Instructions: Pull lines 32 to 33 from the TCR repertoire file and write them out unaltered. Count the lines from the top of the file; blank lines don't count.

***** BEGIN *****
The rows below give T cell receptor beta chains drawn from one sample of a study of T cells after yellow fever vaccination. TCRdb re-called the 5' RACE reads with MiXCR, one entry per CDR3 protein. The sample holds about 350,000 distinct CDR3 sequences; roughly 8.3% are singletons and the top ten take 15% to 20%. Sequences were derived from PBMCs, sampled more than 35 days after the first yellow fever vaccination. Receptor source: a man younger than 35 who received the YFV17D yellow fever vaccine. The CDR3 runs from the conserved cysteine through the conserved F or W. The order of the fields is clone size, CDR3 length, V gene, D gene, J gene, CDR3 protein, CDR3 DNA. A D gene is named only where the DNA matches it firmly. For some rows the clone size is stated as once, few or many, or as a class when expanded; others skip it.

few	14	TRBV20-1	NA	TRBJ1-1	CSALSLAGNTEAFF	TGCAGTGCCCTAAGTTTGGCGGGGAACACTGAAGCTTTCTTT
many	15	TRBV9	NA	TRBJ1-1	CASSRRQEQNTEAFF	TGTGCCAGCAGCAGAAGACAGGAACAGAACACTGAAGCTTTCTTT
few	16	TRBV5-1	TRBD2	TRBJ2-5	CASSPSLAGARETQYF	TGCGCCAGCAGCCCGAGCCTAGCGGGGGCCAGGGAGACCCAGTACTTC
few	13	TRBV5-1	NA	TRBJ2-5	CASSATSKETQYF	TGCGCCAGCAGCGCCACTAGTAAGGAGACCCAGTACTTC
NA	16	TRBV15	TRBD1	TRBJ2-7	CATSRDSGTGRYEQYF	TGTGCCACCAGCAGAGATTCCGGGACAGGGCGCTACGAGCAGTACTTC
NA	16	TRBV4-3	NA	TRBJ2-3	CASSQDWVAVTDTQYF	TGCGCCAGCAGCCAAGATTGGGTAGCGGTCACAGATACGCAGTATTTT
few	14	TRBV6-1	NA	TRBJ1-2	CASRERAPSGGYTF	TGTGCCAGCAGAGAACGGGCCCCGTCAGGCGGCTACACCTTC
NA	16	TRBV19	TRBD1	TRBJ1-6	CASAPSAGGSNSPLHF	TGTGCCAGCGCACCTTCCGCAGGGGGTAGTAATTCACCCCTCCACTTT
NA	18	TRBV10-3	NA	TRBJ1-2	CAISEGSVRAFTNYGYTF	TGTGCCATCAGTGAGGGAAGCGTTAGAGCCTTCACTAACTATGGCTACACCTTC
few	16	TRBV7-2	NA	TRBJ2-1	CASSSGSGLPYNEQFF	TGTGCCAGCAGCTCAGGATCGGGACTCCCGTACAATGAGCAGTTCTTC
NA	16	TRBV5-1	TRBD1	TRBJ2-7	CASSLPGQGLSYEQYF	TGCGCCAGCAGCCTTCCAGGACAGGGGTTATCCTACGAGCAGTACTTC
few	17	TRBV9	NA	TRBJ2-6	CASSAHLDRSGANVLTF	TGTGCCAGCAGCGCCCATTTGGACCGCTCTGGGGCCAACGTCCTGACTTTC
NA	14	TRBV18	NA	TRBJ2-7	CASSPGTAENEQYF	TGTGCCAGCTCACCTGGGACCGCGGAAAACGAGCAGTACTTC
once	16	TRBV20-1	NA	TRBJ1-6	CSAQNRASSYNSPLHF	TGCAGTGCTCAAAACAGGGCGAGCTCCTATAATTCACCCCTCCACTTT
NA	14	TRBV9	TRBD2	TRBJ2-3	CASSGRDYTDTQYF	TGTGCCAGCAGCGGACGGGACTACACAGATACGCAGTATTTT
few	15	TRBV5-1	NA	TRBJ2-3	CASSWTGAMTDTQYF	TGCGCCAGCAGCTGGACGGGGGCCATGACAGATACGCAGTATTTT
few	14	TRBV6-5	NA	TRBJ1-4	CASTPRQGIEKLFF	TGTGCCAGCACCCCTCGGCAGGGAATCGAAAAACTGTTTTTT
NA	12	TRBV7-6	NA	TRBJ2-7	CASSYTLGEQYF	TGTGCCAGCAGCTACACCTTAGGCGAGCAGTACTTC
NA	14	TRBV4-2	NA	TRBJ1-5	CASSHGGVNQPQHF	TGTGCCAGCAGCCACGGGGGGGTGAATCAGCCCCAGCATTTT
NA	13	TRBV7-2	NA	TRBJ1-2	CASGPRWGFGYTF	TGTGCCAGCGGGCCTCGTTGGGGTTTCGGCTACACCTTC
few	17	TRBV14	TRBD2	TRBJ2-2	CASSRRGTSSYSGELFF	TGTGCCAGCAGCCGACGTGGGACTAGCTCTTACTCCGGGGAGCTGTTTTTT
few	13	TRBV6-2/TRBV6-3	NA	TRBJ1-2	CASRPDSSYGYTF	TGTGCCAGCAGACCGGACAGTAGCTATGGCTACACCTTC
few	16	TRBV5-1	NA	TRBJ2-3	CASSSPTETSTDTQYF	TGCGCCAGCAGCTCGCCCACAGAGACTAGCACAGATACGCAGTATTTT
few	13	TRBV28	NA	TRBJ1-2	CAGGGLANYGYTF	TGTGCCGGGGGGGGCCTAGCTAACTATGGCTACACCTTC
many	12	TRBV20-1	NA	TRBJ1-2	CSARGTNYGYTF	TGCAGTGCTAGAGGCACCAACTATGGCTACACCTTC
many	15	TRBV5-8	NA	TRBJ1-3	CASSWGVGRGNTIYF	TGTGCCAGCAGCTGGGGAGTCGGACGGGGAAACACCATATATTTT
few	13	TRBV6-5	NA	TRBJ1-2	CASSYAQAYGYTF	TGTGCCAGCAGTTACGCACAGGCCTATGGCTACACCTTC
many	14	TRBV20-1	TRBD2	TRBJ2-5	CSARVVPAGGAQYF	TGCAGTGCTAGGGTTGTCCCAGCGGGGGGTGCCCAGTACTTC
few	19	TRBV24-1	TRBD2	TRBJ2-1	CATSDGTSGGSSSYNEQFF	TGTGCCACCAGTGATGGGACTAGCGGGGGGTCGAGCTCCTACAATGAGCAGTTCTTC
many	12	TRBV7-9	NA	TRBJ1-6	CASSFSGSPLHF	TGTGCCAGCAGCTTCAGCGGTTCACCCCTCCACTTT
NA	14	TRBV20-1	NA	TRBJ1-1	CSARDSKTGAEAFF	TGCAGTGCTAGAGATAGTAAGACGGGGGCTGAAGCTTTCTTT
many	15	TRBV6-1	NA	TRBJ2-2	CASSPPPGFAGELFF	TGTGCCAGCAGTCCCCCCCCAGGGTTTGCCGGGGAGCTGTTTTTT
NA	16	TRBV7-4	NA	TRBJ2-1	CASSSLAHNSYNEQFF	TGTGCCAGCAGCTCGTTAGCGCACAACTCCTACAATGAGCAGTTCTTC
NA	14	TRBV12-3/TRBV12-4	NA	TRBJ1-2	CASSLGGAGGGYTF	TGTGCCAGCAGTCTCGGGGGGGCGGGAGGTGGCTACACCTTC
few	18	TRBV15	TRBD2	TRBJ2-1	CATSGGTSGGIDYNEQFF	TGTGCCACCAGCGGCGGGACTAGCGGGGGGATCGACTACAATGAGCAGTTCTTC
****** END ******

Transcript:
NA	14	TRBV20-1	NA	TRBJ1-1	CSARDSKTGAEAFF	TGCAGTGCTAGAGATAGTAAGACGGGGGCTGAAGCTTTCTTT
many	15	TRBV6-1	NA	TRBJ2-2	CASSPPPGFAGELFF	TGTGCCAGCAGTCCCCCCCCAGGGTTTGCCGGGGAGCTGTTTTTT